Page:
The director, Nikolaj Arcel did a good job directing but he did co-write the script with the man who wrote Batman & Robin. He seems like a talented director who was maybe in a bad situation (there were rumors of massive studio interference after poor test screenings, so who knows how much of the movie as presented is actually still his) and I would like to see him get another crack at a big budget property, because he moves the camera well.

None of the big moments felt earned, and the two coolest parts of the movie, the two things that might have shined some light onto it were both in the trailer. One is an action moment, the other is a joke. I don't blame marketing for that though, they had to use what they had, and they didn't have much.

Cool things about adaptations are Easter eggs. Little nods or references to things from the source material so if you had done the extra work you get rewarded. They shouldn't distract from the film itself (Stan Lee cameos in Marvel films being the exception) and people who aren't familiar with the source material shouldn't even notice it's happening yet still get full enjoyment out of the movie without them. With The Dark Tower I noticed almost every Easter egg, I just didn't know what they meant. They were obvious and sort of shoe-horned in. Many of them were tributes to other works by Stephen King (I did catch the Pennywise reference, but it didn't make sense in context) but didn't belong here at all. It actually took me out of the movie, trying to figure out what some of the stuff meant which was bad because it was work to stay with the story.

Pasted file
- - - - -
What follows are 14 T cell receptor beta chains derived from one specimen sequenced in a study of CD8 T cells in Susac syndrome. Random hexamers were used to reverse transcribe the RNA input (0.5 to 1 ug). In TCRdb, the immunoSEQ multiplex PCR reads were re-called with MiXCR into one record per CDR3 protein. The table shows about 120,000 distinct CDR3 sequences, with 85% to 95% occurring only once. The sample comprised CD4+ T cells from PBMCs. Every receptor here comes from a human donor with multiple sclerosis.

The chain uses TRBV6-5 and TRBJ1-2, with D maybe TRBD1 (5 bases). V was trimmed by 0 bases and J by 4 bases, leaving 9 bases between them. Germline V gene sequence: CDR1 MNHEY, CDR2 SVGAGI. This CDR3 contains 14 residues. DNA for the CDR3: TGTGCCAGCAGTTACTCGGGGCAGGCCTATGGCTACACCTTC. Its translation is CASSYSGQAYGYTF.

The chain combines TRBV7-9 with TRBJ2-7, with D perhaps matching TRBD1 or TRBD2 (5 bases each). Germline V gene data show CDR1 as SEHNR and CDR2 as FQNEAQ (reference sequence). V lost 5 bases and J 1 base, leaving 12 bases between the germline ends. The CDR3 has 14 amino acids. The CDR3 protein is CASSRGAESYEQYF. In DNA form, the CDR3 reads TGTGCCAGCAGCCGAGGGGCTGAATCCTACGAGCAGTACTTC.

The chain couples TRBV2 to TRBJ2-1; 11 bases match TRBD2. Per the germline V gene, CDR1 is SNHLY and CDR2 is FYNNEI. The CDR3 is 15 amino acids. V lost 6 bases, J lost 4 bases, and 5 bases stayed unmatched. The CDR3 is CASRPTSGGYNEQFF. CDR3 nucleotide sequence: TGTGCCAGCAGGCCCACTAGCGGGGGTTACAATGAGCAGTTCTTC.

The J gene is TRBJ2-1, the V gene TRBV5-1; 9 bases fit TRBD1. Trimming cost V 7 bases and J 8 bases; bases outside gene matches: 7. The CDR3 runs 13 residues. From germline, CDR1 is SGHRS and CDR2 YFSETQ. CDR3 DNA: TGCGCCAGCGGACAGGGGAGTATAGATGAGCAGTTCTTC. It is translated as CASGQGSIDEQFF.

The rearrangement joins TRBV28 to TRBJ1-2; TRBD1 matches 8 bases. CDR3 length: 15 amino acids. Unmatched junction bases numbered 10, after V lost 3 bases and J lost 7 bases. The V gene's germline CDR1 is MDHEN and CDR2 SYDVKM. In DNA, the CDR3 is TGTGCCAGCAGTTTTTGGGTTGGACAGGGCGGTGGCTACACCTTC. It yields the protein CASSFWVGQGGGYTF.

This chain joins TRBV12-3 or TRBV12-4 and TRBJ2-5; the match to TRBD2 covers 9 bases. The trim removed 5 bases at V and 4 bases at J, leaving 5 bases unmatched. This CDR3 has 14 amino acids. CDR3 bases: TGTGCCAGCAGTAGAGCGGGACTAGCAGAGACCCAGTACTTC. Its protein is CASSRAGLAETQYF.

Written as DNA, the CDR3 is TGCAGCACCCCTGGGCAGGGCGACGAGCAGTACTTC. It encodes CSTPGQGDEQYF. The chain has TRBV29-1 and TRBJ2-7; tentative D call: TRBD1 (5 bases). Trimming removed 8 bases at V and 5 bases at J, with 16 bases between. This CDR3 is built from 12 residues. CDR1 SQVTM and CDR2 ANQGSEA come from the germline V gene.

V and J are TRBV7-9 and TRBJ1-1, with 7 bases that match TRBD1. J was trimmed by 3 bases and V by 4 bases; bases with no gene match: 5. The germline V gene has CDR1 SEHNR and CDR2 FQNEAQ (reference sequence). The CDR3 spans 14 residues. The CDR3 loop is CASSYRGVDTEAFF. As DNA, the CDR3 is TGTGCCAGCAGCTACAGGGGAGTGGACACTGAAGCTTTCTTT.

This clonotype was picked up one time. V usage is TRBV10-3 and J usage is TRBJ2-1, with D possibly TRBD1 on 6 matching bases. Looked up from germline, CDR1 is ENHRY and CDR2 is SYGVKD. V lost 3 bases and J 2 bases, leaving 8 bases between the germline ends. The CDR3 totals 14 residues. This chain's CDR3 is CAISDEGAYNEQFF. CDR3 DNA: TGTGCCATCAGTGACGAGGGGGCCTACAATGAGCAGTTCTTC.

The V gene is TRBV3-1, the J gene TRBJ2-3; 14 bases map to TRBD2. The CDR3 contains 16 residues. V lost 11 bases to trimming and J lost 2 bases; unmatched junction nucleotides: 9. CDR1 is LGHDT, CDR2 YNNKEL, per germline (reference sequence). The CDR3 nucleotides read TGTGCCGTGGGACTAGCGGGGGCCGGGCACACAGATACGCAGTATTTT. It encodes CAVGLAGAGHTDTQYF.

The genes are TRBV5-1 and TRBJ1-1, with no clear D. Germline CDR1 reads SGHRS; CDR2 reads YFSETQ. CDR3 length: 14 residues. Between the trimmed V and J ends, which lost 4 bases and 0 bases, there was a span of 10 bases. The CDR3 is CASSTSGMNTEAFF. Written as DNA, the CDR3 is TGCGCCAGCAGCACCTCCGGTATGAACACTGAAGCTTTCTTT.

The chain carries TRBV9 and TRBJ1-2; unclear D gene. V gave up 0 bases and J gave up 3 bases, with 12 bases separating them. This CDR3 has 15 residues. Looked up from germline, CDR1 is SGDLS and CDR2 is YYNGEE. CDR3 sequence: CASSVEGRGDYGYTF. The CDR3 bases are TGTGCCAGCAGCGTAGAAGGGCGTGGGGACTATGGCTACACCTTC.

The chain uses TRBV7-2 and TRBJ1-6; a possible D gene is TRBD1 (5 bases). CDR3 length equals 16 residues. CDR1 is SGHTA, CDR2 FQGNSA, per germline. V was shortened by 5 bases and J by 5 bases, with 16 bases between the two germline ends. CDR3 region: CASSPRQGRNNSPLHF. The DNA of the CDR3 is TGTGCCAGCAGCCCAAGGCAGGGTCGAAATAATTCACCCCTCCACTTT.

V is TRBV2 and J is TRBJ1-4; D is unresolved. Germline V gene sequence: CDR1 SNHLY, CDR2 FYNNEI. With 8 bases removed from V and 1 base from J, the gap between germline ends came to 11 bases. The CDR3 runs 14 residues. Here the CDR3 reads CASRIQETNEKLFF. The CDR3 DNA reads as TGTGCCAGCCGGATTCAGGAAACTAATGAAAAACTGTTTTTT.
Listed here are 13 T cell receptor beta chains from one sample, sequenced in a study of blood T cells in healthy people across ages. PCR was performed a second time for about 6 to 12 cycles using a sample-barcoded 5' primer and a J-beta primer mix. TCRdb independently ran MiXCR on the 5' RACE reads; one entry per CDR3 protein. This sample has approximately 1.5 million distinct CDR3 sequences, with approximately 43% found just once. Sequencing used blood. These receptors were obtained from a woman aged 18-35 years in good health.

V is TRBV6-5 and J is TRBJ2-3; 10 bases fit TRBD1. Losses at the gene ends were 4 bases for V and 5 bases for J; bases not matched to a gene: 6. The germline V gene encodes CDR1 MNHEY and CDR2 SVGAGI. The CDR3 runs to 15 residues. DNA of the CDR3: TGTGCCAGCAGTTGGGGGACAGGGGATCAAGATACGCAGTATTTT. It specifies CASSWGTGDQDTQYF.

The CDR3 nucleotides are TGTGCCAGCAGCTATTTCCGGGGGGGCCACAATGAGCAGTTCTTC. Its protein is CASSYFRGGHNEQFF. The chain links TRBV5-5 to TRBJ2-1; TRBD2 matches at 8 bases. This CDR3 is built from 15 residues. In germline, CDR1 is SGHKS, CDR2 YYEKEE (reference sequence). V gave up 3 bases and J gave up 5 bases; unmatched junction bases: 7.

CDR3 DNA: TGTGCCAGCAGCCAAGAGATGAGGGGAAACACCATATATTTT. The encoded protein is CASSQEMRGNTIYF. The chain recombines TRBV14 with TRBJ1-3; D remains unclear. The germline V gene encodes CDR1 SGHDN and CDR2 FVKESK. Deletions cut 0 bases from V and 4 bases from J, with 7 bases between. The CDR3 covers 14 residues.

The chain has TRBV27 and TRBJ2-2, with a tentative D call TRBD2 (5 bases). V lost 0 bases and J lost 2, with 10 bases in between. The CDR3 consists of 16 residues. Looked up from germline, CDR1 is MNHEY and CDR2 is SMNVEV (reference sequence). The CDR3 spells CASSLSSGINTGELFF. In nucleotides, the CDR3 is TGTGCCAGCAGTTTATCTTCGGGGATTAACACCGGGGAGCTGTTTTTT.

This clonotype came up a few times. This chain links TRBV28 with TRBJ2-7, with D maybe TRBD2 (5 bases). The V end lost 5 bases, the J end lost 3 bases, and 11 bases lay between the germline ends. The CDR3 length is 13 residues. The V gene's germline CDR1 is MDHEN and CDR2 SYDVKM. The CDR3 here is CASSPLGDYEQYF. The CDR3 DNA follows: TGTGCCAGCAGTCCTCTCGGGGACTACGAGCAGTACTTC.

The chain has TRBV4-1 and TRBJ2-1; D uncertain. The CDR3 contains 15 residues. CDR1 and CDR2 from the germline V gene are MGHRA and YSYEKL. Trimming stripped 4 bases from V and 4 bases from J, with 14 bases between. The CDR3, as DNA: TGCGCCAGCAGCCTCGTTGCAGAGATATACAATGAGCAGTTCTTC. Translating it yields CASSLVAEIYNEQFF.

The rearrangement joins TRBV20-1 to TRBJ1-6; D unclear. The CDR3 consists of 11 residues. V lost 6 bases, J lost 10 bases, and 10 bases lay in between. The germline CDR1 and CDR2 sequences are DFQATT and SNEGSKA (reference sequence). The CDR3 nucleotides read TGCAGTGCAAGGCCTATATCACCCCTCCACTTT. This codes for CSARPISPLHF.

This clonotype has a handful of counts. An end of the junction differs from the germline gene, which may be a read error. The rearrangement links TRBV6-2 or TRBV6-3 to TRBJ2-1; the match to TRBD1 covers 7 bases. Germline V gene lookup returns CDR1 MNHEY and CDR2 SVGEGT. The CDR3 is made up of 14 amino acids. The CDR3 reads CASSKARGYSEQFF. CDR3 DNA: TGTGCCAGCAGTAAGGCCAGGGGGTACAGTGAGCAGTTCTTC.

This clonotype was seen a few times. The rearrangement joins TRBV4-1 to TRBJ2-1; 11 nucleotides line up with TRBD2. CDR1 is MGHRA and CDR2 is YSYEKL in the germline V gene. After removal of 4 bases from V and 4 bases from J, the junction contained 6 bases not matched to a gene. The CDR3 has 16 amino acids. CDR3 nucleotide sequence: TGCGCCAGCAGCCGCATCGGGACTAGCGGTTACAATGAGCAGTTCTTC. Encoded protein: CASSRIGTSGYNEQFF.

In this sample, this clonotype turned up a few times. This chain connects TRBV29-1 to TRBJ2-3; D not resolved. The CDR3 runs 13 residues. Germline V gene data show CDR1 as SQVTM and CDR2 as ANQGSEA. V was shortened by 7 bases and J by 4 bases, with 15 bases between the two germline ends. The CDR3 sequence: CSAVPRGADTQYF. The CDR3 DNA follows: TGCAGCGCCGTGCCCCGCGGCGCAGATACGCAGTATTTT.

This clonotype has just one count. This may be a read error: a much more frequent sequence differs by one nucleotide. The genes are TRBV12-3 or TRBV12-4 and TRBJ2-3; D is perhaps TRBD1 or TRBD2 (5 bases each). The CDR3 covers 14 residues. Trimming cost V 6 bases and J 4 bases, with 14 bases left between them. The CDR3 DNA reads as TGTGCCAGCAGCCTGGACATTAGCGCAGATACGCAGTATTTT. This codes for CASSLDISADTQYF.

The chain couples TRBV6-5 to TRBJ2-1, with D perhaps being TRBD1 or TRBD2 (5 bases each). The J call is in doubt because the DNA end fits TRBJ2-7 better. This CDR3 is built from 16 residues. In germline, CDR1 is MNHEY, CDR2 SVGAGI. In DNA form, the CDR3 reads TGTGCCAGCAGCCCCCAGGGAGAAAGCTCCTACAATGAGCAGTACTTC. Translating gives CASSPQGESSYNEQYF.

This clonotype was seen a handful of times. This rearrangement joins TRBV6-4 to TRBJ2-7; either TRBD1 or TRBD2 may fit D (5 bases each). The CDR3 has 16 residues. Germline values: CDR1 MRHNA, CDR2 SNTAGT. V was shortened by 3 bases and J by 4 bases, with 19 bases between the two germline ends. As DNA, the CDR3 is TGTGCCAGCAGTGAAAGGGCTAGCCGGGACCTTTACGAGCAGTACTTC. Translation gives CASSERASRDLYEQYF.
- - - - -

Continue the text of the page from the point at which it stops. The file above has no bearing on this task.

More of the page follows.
They had big plans for this, sequels, television shows, all connected together. If they stick to this path, I am not interested in any of them. There are more Stephen King properties on the way to look forward to like the upcoming Castle Rock TV series on Hulu and IT which comes out next month. But if this was supposed to make me care about more Dark Tower stuff - it didn't, and that is a shame.

Of course you should see it for yourself to judge, but movies are expensive to see on the big screen so perhaps it's better to save your money and wait until you can stream it. Besides, there are much better things playing in theaters right now that are worth your money.

The Dark Tower is now playing in theaters everywhere.